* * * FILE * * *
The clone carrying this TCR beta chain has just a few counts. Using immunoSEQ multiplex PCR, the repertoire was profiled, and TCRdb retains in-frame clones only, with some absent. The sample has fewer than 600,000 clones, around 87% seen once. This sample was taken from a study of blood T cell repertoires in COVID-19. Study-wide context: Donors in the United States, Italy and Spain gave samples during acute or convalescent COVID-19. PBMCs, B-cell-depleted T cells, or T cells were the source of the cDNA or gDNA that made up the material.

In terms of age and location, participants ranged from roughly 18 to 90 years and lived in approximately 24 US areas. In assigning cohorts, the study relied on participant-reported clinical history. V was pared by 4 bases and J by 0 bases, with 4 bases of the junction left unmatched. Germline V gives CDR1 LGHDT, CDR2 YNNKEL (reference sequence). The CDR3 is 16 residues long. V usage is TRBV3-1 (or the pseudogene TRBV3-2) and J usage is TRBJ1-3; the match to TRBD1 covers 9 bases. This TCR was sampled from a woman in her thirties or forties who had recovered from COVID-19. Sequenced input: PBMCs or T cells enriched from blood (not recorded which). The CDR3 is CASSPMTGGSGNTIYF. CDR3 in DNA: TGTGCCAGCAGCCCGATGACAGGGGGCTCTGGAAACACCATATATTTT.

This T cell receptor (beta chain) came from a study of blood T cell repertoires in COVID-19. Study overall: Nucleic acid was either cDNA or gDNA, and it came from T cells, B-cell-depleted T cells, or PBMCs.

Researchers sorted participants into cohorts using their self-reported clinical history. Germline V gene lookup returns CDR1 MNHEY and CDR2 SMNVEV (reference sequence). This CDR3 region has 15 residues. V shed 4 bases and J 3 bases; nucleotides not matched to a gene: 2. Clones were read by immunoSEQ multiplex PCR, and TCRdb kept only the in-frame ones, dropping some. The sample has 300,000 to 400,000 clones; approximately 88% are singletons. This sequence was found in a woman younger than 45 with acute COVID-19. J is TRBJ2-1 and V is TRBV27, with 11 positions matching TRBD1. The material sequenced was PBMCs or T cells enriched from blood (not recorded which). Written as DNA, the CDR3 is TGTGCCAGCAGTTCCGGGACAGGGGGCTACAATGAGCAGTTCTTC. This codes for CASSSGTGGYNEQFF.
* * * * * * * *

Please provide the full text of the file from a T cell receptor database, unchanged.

The clone carrying this TCR beta chain has just a few counts. Using immunoSEQ multiplex PCR, the repertoire was profiled, and TCRdb retains in-frame clones only, with some absent. The sample has fewer than 600,000 clones, around 87% seen once. This sample was taken from a study of blood T cell repertoires in COVID-19. Study-wide context: Donors in the United States, Italy and Spain gave samples during acute or convalescent COVID-19. PBMCs, B-cell-depleted T cells, or T cells were the source of the cDNA or gDNA that made up the material.

In terms of age and location, participants ranged from roughly 18 to 90 years and lived in approximately 24 US areas. In assigning cohorts, the study relied on participant-reported clinical history. V was pared by 4 bases and J by 0 bases, with 4 bases of the junction left unmatched. Germline V gives CDR1 LGHDT, CDR2 YNNKEL (reference sequence). The CDR3 is 16 residues long. V usage is TRBV3-1 (or the pseudogene TRBV3-2) and J usage is TRBJ1-3; the match to TRBD1 covers 9 bases. This TCR was sampled from a woman in her thirties or forties who had recovered from COVID-19. Sequenced input: PBMCs or T cells enriched from blood (not recorded which). The CDR3 is CASSPMTGGSGNTIYF. CDR3 in DNA: TGTGCCAGCAGCCCGATGACAGGGGGCTCTGGAAACACCATATATTTT.

This T cell receptor (beta chain) came from a study of blood T cell repertoires in COVID-19. Study overall: Nucleic acid was either cDNA or gDNA, and it came from T cells, B-cell-depleted T cells, or PBMCs.

Researchers sorted participants into cohorts using their self-reported clinical history. Germline V gene lookup returns CDR1 MNHEY and CDR2 SMNVEV (reference sequence). This CDR3 region has 15 residues. V shed 4 bases and J 3 bases; nucleotides not matched to a gene: 2. Clones were read by immunoSEQ multiplex PCR, and TCRdb kept only the in-frame ones, dropping some. The sample has 300,000 to 400,000 clones; approximately 88% are singletons. This sequence was found in a woman younger than 45 with acute COVID-19. J is TRBJ2-1 and V is TRBV27, with 11 positions matching TRBD1. The material sequenced was PBMCs or T cells enriched from blood (not recorded which). Written as DNA, the CDR3 is TGTGCCAGCAGTTCCGGGACAGGGGGCTACAATGAGCAGTTCTTC. This codes for CASSSGTGGYNEQFF.